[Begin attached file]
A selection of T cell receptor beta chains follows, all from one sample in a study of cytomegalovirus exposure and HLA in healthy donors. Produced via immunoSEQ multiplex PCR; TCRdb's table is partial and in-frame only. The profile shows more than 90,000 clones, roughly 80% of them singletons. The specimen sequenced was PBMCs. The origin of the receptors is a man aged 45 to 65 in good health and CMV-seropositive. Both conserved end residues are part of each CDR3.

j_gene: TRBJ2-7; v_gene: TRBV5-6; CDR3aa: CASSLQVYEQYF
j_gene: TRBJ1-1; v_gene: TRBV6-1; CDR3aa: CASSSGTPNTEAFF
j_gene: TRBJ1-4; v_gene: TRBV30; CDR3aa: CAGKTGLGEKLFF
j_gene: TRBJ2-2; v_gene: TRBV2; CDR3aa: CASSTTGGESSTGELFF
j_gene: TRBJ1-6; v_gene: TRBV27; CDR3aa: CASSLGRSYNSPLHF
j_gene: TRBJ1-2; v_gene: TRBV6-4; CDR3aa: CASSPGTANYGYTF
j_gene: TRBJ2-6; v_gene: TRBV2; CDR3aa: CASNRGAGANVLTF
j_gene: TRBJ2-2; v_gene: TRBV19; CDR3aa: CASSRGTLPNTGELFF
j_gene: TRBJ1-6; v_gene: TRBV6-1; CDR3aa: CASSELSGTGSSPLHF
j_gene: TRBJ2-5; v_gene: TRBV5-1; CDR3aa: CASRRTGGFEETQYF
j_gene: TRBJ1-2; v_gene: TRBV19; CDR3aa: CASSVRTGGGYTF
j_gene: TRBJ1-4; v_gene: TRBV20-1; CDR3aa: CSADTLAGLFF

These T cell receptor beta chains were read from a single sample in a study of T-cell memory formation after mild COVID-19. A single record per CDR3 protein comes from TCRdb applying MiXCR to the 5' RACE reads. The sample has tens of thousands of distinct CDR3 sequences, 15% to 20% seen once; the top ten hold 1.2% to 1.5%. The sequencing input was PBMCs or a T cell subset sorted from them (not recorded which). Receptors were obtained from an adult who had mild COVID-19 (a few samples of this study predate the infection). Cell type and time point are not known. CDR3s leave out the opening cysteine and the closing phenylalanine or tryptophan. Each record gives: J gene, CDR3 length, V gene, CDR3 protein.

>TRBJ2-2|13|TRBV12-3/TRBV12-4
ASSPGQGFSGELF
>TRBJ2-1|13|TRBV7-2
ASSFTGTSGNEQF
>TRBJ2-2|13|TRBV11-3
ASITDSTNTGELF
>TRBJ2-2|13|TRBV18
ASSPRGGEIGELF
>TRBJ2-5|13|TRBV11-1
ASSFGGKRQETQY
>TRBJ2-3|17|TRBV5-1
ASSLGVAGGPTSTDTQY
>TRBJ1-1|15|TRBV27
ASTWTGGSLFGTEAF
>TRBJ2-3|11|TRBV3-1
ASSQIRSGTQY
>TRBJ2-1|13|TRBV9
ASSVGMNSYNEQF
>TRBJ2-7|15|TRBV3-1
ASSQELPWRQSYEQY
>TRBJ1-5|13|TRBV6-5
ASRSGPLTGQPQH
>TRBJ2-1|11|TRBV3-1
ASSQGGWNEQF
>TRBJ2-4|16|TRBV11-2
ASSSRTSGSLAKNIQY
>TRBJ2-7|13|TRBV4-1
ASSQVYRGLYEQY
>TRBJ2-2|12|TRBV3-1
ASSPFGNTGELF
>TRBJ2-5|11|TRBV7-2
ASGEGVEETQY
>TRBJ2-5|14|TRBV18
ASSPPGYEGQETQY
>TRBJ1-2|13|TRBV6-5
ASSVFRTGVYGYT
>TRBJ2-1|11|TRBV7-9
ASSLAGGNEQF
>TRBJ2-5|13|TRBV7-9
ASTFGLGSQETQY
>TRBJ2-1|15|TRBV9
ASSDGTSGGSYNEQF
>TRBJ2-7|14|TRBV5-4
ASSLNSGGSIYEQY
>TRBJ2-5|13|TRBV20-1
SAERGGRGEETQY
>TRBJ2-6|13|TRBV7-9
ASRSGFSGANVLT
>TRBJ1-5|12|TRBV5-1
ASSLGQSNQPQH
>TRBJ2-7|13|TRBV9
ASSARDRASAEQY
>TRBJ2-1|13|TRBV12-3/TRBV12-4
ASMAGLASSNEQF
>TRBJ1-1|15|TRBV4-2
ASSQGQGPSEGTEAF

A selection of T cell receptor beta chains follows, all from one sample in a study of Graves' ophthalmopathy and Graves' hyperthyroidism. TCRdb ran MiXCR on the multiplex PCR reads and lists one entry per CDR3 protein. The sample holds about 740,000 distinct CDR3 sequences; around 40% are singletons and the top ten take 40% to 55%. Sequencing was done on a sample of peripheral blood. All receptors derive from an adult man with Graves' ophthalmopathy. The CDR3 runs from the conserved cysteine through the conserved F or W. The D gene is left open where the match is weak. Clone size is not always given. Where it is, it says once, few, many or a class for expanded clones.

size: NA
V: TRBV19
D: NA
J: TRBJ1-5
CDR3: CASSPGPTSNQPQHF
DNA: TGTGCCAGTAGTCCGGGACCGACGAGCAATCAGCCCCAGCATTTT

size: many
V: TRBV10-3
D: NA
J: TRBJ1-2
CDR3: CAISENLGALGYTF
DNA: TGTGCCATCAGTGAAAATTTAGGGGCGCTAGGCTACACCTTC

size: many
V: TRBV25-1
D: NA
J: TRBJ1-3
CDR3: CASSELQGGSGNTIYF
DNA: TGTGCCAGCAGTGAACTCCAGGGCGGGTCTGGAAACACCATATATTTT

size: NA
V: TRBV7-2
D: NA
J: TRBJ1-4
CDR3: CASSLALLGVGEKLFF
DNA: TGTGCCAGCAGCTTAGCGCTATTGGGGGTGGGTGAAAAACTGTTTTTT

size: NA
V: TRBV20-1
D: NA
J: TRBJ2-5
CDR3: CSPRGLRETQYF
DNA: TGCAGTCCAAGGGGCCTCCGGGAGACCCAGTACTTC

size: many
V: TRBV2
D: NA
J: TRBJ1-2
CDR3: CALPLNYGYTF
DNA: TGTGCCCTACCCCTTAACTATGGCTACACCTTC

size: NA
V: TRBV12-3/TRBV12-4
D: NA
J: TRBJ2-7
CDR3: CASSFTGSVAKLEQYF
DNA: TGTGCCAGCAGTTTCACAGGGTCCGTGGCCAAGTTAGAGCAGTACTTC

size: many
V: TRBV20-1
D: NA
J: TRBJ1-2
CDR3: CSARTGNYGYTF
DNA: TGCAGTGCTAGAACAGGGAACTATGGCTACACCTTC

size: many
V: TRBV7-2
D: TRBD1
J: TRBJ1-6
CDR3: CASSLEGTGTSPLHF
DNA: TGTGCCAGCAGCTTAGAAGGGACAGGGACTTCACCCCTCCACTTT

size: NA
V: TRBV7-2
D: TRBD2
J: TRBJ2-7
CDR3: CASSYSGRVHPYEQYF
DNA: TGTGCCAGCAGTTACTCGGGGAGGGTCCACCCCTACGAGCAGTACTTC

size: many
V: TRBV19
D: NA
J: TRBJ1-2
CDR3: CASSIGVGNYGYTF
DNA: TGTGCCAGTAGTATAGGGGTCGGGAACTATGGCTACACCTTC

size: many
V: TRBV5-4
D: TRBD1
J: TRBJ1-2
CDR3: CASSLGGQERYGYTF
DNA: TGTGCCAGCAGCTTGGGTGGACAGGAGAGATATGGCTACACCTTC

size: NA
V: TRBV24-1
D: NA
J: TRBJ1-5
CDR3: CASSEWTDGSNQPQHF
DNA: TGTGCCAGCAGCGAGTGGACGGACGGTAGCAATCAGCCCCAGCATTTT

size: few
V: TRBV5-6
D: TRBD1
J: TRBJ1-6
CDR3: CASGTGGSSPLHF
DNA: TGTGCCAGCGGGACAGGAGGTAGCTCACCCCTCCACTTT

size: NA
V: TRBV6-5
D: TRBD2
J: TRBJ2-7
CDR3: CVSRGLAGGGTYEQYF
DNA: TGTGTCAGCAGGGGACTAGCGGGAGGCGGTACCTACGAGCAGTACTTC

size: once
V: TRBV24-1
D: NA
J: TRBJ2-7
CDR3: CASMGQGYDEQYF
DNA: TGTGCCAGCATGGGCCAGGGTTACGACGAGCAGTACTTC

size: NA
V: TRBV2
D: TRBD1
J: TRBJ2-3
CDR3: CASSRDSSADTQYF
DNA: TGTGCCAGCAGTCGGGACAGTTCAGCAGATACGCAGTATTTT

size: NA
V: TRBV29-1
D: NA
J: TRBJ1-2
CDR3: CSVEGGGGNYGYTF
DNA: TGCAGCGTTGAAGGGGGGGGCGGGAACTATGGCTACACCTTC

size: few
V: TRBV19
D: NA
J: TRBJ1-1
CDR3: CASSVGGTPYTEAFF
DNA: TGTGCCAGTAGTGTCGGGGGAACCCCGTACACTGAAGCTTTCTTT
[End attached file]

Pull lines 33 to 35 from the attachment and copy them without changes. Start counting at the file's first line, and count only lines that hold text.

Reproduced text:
>TRBJ2-7|15|TRBV3-1
ASSQELPWRQSYEQY
>TRBJ1-5|13|TRBV6-5